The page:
Tillis campaign staffers test negative for coronavirus after senator's diagnosis

Tillis campaign staffers test negative for coronavirus after senator's diagnosis
© Greg Nash

Staffers on Sen. Thom TillisThomas (Thom) Roland TillisSenators introduce bill to award Officer Goodman the Congressional Gold Medal Schumer becomes new Senate majority leader Democrats see Georgia as model for success across South MORE’s (R-N.C.) reelection campaign who came into contact with the senator last week before he was diagnosed with COVID-19 have all tested negative for the coronavirus as of Monday.

No staff members are currently showing symptoms of the coronavirus, Tillis’s campaign said in a statement, though the senator will keep his Charlotte campaign headquarters closed through the rest of the week “out of an abundance of caution.”

Tillis announced on Friday that he had tested positive for the coronavirus, putting him among a handful of prominent Republicans, including President TrumpDonald TrumpSchumer: Impeachment trial will be quick, doesn't need a lot of witnesses Nurse to be tapped by Biden as acting surgeon general: report Schumer calls for Biden to declare climate emergency MORE, to contract the virus.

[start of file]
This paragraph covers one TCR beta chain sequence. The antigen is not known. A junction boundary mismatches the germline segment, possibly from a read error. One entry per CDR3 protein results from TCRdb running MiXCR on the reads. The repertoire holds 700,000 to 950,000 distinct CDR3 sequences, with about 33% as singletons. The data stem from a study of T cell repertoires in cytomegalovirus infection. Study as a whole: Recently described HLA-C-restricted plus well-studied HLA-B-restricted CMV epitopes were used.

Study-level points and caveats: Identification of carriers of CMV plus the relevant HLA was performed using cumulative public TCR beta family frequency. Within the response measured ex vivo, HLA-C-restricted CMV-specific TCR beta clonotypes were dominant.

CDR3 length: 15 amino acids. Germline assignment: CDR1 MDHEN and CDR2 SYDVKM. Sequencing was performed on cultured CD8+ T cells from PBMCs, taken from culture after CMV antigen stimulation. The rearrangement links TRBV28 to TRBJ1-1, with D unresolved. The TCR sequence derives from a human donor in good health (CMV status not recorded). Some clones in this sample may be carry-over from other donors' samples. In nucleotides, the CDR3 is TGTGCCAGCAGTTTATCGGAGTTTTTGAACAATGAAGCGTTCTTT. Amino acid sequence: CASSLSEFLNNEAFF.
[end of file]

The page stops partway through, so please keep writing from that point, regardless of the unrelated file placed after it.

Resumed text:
The North Carolina senator, a member of the upper chamber's Judiciary Committee, attended a Supreme Court nomination ceremony for Judge Amy Coney Barrett at the White House late last month. Several attendees of the event, including Sen. Mike LeeMichael (Mike) Shumway LeeOvernight Defense: Austin takes helm at Pentagon | COVID-19 briefing part of Day 1 agenda | Outrage over images of National Guard troops in parking garage Austin sworn in as nation's first Black Pentagon chief The Hill's 12:30 Report: Next steps in the Trump impeachment MORE (R-Utah), tested positive for the coronavirus days later.

Tillis’s positive COVID-19 test also prompted his Democratic opponent Cal Cunningham to get tested for the disease. The two attended a Senate debate last Thursday, less than 24 hours before Tillis announced his diagnosis. Cunningham tested negative for the virus over the weekend.

The North Carolina Senate race is among the most competitive this year, and both parties see the state as critical to their efforts to control the chamber. Recent polls show Cunningham with a single-digit lead in the race, and his campaign announced earlier this month that it had raised a staggering $28.3 million in the third quarter of the year.

But the race also entered a chaotic new phase over the weekend, following news of Tillis’s COVID-19 diagnosis and Cunningham’s admission to exchanging romantic text messages with a woman who is not his wife. 

It’s not yet clear how either development will affect the contest, though a survey released on Monday from the Democratic-leaning firm Public Policy Polling (PPP) showed Cunningham with a 6-point advantage over Tillis.